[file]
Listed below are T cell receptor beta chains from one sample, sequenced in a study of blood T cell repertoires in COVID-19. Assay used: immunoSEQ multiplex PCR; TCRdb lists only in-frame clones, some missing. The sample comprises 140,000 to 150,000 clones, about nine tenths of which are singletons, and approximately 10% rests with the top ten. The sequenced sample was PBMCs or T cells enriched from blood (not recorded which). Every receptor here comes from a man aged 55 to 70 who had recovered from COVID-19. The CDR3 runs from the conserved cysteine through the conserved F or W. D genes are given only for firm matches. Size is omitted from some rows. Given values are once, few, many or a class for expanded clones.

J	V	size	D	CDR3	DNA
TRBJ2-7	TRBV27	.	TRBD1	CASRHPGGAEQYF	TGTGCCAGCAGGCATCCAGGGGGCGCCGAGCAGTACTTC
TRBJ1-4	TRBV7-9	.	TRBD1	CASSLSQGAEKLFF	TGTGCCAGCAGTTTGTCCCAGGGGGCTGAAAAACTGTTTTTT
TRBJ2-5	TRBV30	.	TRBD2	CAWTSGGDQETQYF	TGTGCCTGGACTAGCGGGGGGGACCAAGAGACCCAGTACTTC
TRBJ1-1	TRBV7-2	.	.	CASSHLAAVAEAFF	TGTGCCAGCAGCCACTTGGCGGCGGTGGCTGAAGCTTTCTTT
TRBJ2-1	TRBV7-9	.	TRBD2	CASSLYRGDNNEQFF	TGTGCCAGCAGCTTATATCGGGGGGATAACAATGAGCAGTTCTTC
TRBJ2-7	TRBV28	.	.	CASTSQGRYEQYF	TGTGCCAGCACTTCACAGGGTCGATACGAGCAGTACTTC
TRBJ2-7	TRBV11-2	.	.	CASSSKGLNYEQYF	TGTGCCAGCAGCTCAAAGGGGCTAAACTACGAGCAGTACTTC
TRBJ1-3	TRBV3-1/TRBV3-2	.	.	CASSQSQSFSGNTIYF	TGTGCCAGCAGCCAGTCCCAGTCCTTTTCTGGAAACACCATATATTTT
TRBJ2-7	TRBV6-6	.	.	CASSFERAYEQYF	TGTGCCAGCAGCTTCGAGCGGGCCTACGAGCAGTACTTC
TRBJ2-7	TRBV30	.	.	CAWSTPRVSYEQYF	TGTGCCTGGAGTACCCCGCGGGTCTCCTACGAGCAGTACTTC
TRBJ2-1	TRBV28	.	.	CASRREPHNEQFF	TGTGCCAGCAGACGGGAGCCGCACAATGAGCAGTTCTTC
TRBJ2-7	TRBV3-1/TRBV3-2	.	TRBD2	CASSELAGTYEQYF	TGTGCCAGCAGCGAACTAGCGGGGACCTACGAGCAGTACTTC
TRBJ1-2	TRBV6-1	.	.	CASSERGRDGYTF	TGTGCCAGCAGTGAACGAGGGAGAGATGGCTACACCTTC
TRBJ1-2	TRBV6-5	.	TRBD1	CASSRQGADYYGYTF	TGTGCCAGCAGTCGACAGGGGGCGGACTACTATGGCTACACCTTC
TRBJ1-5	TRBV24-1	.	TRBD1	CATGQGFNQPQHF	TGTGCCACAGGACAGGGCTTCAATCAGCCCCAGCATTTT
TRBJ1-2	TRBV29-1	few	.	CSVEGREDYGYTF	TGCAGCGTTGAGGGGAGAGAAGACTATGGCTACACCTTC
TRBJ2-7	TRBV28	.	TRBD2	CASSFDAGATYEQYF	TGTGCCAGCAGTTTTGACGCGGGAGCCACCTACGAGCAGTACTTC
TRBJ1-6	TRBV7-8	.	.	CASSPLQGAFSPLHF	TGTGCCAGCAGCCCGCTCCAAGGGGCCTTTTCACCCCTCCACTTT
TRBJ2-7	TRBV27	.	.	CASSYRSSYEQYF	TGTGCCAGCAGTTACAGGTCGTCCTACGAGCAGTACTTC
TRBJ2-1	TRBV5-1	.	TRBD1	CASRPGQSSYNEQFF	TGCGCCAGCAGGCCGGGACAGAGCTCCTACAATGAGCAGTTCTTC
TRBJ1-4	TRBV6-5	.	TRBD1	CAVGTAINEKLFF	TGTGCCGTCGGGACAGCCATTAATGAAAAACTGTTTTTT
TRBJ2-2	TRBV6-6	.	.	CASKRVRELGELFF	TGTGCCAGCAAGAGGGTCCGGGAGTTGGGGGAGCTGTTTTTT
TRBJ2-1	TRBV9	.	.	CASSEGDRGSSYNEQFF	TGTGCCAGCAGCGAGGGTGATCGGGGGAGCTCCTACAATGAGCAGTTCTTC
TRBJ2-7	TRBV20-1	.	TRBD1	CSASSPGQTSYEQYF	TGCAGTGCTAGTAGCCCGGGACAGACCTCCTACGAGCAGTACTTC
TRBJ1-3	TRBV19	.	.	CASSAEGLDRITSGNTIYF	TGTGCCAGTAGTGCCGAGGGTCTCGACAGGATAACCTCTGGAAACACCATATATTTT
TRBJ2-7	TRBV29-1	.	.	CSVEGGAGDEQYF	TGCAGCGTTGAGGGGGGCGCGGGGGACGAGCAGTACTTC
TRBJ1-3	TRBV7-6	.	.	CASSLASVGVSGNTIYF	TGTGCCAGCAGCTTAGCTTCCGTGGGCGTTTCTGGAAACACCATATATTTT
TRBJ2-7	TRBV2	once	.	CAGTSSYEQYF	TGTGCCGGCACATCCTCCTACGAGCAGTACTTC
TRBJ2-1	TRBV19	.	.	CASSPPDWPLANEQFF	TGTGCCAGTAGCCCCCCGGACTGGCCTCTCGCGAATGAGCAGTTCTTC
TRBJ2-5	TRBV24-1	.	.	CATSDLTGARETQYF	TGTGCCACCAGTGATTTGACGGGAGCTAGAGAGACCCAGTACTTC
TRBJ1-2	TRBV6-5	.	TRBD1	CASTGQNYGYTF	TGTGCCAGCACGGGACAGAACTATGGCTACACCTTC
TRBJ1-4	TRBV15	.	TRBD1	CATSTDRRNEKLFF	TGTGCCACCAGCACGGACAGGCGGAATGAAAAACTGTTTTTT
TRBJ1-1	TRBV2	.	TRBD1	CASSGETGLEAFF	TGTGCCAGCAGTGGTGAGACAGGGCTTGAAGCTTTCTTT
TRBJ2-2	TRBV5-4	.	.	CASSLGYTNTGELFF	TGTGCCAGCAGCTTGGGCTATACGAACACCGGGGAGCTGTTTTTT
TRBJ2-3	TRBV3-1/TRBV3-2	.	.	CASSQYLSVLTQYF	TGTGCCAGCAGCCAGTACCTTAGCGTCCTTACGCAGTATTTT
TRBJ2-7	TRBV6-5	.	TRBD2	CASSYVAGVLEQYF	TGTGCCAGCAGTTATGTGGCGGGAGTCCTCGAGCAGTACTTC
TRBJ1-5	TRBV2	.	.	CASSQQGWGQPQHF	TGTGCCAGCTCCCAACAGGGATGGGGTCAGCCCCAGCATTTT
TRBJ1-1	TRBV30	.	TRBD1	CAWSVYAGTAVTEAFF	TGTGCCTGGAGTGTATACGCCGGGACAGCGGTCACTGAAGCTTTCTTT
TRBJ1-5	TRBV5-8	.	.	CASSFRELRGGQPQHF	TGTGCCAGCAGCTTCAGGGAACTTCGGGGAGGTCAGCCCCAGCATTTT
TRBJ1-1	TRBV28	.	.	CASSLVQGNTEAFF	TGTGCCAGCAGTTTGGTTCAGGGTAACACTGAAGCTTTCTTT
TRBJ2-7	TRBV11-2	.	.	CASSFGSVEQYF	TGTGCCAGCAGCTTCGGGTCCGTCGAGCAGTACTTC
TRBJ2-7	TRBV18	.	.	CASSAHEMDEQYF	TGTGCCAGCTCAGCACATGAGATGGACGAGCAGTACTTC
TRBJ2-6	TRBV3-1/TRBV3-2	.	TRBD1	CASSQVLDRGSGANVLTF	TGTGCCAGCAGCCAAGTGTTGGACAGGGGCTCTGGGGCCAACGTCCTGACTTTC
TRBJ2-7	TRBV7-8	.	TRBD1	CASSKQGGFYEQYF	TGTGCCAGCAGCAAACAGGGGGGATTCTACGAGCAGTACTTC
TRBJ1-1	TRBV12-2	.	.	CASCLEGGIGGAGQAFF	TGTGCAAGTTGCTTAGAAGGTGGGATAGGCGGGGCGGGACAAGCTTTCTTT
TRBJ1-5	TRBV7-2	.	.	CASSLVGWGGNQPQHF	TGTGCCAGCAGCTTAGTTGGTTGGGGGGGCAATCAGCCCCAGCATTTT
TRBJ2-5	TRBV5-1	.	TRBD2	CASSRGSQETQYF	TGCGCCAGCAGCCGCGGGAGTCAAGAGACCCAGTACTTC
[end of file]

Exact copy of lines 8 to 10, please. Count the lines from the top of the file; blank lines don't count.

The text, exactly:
TRBJ2-7	TRBV28	.	.	CASTSQGRYEQYF	TGTGCCAGCACTTCACAGGGTCGATACGAGCAGTACTTC
TRBJ2-7	TRBV11-2	.	.	CASSSKGLNYEQYF	TGTGCCAGCAGCTCAAAGGGGCTAAACTACGAGCAGTACTTC
TRBJ1-3	TRBV3-1/TRBV3-2	.	.	CASSQSQSFSGNTIYF	TGTGCCAGCAGCCAGTCCCAGTCCTTTTCTGGAAACACCATATATTTT